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Hotel disputes report Las Vegas police were not immediately notified of gunfire

According to an unnamed official who has been briefed on the investigation, the Mandalay Bay hotel did not call police until Stephen Paddock began firing out the window at concert-goers. Based on the current timeline given by authorities Monday, one of the hotel’s own guards had been shot six minutes earlier:

The disclosure means there may have been a delay of some six minutes in summoning police to the scene of what became the deadliest mass shooting in modern U.S. history.

The official was briefed by law enforcement but wasn’t authorized to discuss the matter publicly and spoke on condition of anonymity…

“These people that were killed and injured deserve to have those six minutes to protect them,” said Chad Pinkerton, an attorney for Paige Gasper, a California college student who was shot under the arm in the attack. “We lost those six minutes.”

But that is not the end of this story. As I noted yesterday, a spokeswoman for the hotel claimed yesterday that the official police timeline may not be accurate but didn’t explain what was wrong with it. Moments ago (as I write this) the hotel released a statement about the timeline apparently in response to the AP story:

This represents another significant revision to the police timeline. MGM is not claiming that hotel guard Jesus Campos took more than five minutes to radio in and say that he’d be shot (at least I don’t think so), they are suggesting there was no six minutes gap. Campos radioed in “at the same time as” or perhaps 40 seconds before Paddock began firing out the windows. Presumably he’d been shot a short time earlier, though MGM doesn’t say exactly when. MGM also doesn’t say why the “manually created” report stated the shooting happened at 9:59 pm and they don’t explain what new information they have that proves this was wrong. But obviously, since they are making this public statement, they are convinced internally that this new information is more accurate.

The new statement is also at odds with another claim that has been part of the official timeline since last week. Police said that officers arrived on the 31st floor a couple of minutes before the attack was over. It then took another five minutes before officers arrived on the 32nd floor, by which time the Paddock had stopped shooting. One of the questions I asked earlier is why those officers weren’t immediately directed to the floor where Campos had been shot. Why go to the 31st floor if you know the shooter in on the 32nd floor? According to this new statement, they did go directly to the 32nd floor.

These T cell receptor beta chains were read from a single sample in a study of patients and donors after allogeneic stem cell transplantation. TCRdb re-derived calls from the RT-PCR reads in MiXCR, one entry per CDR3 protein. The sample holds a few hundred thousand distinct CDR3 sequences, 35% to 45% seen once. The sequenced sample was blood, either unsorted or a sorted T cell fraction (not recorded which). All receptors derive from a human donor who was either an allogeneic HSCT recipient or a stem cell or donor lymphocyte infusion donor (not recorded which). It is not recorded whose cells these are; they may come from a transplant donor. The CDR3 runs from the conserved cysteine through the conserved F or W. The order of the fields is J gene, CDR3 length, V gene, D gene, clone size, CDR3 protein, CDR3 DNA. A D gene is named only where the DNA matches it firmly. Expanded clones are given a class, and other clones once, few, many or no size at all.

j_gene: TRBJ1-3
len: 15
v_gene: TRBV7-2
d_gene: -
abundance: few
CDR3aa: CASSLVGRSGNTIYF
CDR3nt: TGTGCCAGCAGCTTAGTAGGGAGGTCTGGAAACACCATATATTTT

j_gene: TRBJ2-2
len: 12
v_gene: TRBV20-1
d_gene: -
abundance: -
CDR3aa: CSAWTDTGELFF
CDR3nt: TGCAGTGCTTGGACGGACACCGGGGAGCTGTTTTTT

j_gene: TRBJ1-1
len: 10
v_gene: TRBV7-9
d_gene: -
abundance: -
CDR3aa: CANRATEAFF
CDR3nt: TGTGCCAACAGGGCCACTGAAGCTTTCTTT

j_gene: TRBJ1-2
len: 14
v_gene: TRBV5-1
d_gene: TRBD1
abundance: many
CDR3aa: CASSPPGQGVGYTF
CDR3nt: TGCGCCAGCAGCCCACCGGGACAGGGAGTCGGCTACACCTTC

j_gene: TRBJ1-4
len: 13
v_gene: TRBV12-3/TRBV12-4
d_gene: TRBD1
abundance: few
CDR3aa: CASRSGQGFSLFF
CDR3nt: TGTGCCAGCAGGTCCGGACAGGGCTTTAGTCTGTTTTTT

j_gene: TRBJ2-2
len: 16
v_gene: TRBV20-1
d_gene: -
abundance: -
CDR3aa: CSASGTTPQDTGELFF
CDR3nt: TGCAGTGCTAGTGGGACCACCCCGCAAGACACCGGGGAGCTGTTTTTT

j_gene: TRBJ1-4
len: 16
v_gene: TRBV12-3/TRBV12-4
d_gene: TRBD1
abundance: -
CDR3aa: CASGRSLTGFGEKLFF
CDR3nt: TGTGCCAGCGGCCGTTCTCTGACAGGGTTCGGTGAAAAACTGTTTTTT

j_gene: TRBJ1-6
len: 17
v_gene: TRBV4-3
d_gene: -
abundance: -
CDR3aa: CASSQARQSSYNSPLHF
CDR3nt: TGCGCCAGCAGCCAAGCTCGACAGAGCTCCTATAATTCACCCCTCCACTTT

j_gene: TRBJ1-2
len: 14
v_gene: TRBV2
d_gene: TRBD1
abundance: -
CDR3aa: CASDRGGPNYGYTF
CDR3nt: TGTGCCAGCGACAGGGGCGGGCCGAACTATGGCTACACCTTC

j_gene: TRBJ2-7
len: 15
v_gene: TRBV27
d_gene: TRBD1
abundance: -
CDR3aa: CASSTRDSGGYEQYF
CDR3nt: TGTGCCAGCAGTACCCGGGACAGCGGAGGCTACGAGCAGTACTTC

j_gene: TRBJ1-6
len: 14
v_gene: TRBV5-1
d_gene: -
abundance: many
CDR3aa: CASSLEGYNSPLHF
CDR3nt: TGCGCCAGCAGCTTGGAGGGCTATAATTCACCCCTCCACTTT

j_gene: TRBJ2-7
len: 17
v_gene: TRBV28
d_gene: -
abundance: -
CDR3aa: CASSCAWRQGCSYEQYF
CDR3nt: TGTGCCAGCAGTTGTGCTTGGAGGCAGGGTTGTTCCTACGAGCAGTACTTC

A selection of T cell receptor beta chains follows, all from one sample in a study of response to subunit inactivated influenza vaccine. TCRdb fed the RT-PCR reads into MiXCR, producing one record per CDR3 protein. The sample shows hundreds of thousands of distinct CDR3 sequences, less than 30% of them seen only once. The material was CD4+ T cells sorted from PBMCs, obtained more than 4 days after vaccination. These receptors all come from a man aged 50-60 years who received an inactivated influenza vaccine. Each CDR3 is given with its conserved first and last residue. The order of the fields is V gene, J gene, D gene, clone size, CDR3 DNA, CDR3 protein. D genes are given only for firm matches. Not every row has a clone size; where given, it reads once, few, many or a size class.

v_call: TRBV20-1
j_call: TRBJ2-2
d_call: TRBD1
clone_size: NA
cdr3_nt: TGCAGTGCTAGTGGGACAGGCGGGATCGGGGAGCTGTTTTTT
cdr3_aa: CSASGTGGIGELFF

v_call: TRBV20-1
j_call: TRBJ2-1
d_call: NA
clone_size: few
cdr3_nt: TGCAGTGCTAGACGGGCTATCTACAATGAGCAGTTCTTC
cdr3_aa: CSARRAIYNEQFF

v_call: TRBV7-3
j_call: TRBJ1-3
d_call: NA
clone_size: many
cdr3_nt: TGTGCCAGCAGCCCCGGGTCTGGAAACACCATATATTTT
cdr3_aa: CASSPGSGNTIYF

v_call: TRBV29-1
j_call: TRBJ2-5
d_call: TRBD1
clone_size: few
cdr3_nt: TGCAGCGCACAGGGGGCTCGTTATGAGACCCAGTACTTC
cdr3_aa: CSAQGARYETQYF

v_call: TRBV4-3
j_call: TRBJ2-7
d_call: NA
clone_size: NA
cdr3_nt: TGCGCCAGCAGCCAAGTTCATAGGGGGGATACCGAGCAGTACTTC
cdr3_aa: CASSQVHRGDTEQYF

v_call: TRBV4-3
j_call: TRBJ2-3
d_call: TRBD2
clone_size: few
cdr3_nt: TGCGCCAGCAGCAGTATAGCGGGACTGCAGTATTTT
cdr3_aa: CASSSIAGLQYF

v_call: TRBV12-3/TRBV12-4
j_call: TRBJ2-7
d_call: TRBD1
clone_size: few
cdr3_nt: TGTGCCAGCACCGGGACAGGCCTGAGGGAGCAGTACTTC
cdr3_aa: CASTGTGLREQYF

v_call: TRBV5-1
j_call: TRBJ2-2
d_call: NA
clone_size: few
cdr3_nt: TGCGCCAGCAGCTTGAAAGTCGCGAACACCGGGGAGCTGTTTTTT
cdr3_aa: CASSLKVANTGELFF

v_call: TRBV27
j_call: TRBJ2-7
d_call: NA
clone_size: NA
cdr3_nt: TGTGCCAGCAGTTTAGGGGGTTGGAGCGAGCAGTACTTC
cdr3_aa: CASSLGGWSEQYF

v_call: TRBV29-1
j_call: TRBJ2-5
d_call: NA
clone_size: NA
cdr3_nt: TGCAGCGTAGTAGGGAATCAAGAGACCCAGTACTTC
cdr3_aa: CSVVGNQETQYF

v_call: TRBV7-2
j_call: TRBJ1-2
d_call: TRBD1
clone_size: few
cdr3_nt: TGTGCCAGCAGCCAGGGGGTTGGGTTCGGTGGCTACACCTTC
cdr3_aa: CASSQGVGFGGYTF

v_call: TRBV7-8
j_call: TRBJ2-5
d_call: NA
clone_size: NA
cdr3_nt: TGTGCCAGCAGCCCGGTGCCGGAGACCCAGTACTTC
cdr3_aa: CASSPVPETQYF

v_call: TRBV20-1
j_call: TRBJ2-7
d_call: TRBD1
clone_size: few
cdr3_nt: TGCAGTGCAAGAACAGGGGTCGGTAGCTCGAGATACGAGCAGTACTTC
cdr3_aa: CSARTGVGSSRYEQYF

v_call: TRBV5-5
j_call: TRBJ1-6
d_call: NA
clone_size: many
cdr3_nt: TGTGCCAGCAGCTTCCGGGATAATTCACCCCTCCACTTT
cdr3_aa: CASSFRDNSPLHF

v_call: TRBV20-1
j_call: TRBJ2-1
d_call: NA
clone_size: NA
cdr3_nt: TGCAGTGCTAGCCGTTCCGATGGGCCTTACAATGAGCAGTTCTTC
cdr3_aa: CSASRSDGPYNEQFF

Again, MGM isn’t really explaining the contradiction here. Are they saying that no officers went to the 31st floor? Then why did police report that they did and that they could still hear Paddock firing on the floor above?

Finally, this new account doesn’t explain the previous statement from Clark County Sheriff Joe Lombardo.stating, “Police officers who started searching the hotel after the shooting began didn’t know a hotel security guard had been shot ‘until they met him in the hallway after exiting the elevator.’” Lombardo says officers didn’t know about Campos until they stumbled onto him but MGM says officers were with Mandalay Bay security when Campos first radioed in that he’d been shot and that they went immediately to his location (32nd floor), presumably because Campos had told them that’s where he and the shooter were located.

If there’s a way to harmonize these two accounts of what happened, I’m not seeing it yet. Either the police knew about Campos or they didn’t. Either the hotel told them about Campos or they didn’t. And looking back over that statement they never really say that the police knew or that they informed them, only that they went directly to the 32nd floor. Am I parsing this too finely at this point? I honestly don’t know what to make of this.

MGM is worried about bad PR and lawsuits, probably justifiably so given the statement above from one of the victim’s attorneys. But ultimately it’s the responsibility of investigators to finally nail down this timeline and explain it in a way that makes sense of all of the various reports we’ve heard so far. Based on this new statement, it seems they haven’t managed to do that yet.

The post Hotel disputes report Las Vegas police were not immediately notified of gunfire appeared first on Hot Air.

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